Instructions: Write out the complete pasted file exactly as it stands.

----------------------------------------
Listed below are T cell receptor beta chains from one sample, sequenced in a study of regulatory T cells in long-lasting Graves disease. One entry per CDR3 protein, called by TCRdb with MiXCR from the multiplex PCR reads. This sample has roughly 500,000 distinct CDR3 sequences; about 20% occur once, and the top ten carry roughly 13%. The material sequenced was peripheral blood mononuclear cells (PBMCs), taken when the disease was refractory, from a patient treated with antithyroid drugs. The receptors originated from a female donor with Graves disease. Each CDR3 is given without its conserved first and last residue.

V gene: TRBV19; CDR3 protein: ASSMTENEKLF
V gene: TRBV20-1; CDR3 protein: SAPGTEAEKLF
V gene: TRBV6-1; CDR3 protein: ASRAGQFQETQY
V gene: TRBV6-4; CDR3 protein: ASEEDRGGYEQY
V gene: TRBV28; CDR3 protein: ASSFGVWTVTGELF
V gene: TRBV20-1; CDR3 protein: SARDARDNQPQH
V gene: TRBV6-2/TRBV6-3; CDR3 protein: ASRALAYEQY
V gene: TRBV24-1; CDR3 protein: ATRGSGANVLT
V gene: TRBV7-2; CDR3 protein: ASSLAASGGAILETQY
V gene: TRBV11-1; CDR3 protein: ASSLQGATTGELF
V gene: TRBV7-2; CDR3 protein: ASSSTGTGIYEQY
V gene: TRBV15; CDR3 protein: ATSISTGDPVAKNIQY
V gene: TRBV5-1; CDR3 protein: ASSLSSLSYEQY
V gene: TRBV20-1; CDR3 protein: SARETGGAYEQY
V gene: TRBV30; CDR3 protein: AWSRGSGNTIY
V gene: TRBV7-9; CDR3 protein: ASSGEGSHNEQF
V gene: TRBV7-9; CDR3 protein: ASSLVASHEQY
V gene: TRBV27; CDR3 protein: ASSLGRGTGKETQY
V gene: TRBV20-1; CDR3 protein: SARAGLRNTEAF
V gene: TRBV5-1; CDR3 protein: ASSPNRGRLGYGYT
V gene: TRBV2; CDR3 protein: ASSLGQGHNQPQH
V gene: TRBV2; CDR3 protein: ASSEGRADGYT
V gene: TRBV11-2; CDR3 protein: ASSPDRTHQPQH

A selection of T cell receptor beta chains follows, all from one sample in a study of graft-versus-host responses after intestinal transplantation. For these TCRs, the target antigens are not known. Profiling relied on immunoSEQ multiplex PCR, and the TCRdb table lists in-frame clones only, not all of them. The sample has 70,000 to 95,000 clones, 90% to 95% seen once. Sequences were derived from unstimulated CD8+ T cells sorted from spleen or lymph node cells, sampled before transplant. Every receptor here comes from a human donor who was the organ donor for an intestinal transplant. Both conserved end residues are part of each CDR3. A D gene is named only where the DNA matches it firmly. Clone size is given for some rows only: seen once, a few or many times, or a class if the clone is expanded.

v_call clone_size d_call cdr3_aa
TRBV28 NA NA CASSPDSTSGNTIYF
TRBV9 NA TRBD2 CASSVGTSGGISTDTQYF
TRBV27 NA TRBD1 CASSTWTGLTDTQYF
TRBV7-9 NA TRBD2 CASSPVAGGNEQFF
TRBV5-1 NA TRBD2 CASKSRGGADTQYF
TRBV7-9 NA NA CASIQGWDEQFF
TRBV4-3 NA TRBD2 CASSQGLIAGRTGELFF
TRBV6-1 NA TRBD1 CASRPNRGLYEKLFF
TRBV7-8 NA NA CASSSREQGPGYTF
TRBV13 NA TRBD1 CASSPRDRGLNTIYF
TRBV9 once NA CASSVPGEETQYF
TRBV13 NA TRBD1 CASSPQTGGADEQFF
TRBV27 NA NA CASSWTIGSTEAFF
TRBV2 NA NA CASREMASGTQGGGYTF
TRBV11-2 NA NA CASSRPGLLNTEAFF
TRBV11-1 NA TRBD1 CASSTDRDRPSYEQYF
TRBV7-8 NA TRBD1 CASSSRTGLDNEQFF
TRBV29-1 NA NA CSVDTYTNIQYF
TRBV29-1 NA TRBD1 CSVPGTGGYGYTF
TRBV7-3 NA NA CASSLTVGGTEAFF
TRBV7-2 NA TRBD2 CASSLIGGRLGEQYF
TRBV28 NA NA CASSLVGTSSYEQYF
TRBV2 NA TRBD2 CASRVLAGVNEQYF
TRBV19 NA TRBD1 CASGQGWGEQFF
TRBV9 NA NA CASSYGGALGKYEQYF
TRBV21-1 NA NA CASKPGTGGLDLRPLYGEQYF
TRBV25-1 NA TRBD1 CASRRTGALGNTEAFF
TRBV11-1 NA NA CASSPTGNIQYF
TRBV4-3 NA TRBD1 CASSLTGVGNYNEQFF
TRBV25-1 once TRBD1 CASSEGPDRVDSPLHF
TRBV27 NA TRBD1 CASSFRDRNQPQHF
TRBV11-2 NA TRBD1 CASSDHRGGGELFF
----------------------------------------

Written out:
Listed below are T cell receptor beta chains from one sample, sequenced in a study of regulatory T cells in long-lasting Graves disease. One entry per CDR3 protein, called by TCRdb with MiXCR from the multiplex PCR reads. This sample has roughly 500,000 distinct CDR3 sequences; about 20% occur once, and the top ten carry roughly 13%. The material sequenced was peripheral blood mononuclear cells (PBMCs), taken when the disease was refractory, from a patient treated with antithyroid drugs. The receptors originated from a female donor with Graves disease. Each CDR3 is given without its conserved first and last residue.

V gene: TRBV19; CDR3 protein: ASSMTENEKLF
V gene: TRBV20-1; CDR3 protein: SAPGTEAEKLF
V gene: TRBV6-1; CDR3 protein: ASRAGQFQETQY
V gene: TRBV6-4; CDR3 protein: ASEEDRGGYEQY
V gene: TRBV28; CDR3 protein: ASSFGVWTVTGELF
V gene: TRBV20-1; CDR3 protein: SARDARDNQPQH
V gene: TRBV6-2/TRBV6-3; CDR3 protein: ASRALAYEQY
V gene: TRBV24-1; CDR3 protein: ATRGSGANVLT
V gene: TRBV7-2; CDR3 protein: ASSLAASGGAILETQY
V gene: TRBV11-1; CDR3 protein: ASSLQGATTGELF
V gene: TRBV7-2; CDR3 protein: ASSSTGTGIYEQY
V gene: TRBV15; CDR3 protein: ATSISTGDPVAKNIQY
V gene: TRBV5-1; CDR3 protein: ASSLSSLSYEQY
V gene: TRBV20-1; CDR3 protein: SARETGGAYEQY
V gene: TRBV30; CDR3 protein: AWSRGSGNTIY
V gene: TRBV7-9; CDR3 protein: ASSGEGSHNEQF
V gene: TRBV7-9; CDR3 protein: ASSLVASHEQY
V gene: TRBV27; CDR3 protein: ASSLGRGTGKETQY
V gene: TRBV20-1; CDR3 protein: SARAGLRNTEAF
V gene: TRBV5-1; CDR3 protein: ASSPNRGRLGYGYT
V gene: TRBV2; CDR3 protein: ASSLGQGHNQPQH
V gene: TRBV2; CDR3 protein: ASSEGRADGYT
V gene: TRBV11-2; CDR3 protein: ASSPDRTHQPQH

A selection of T cell receptor beta chains follows, all from one sample in a study of graft-versus-host responses after intestinal transplantation. For these TCRs, the target antigens are not known. Profiling relied on immunoSEQ multiplex PCR, and the TCRdb table lists in-frame clones only, not all of them. The sample has 70,000 to 95,000 clones, 90% to 95% seen once. Sequences were derived from unstimulated CD8+ T cells sorted from spleen or lymph node cells, sampled before transplant. Every receptor here comes from a human donor who was the organ donor for an intestinal transplant. Both conserved end residues are part of each CDR3. A D gene is named only where the DNA matches it firmly. Clone size is given for some rows only: seen once, a few or many times, or a class if the clone is expanded.

v_call clone_size d_call cdr3_aa
TRBV28 NA NA CASSPDSTSGNTIYF
TRBV9 NA TRBD2 CASSVGTSGGISTDTQYF
TRBV27 NA TRBD1 CASSTWTGLTDTQYF
TRBV7-9 NA TRBD2 CASSPVAGGNEQFF
TRBV5-1 NA TRBD2 CASKSRGGADTQYF
TRBV7-9 NA NA CASIQGWDEQFF
TRBV4-3 NA TRBD2 CASSQGLIAGRTGELFF
TRBV6-1 NA TRBD1 CASRPNRGLYEKLFF
TRBV7-8 NA NA CASSSREQGPGYTF
TRBV13 NA TRBD1 CASSPRDRGLNTIYF
TRBV9 once NA CASSVPGEETQYF
TRBV13 NA TRBD1 CASSPQTGGADEQFF
TRBV27 NA NA CASSWTIGSTEAFF
TRBV2 NA NA CASREMASGTQGGGYTF
TRBV11-2 NA NA CASSRPGLLNTEAFF
TRBV11-1 NA TRBD1 CASSTDRDRPSYEQYF
TRBV7-8 NA TRBD1 CASSSRTGLDNEQFF
TRBV29-1 NA NA CSVDTYTNIQYF
TRBV29-1 NA TRBD1 CSVPGTGGYGYTF
TRBV7-3 NA NA CASSLTVGGTEAFF
TRBV7-2 NA TRBD2 CASSLIGGRLGEQYF
TRBV28 NA NA CASSLVGTSSYEQYF
TRBV2 NA TRBD2 CASRVLAGVNEQYF
TRBV19 NA TRBD1 CASGQGWGEQFF
TRBV9 NA NA CASSYGGALGKYEQYF
TRBV21-1 NA NA CASKPGTGGLDLRPLYGEQYF
TRBV25-1 NA TRBD1 CASRRTGALGNTEAFF
TRBV11-1 NA NA CASSPTGNIQYF
TRBV4-3 NA TRBD1 CASSLTGVGNYNEQFF
TRBV25-1 once TRBD1 CASSEGPDRVDSPLHF
TRBV27 NA TRBD1 CASSFRDRNQPQHF
TRBV11-2 NA TRBD1 CASSDHRGGGELFF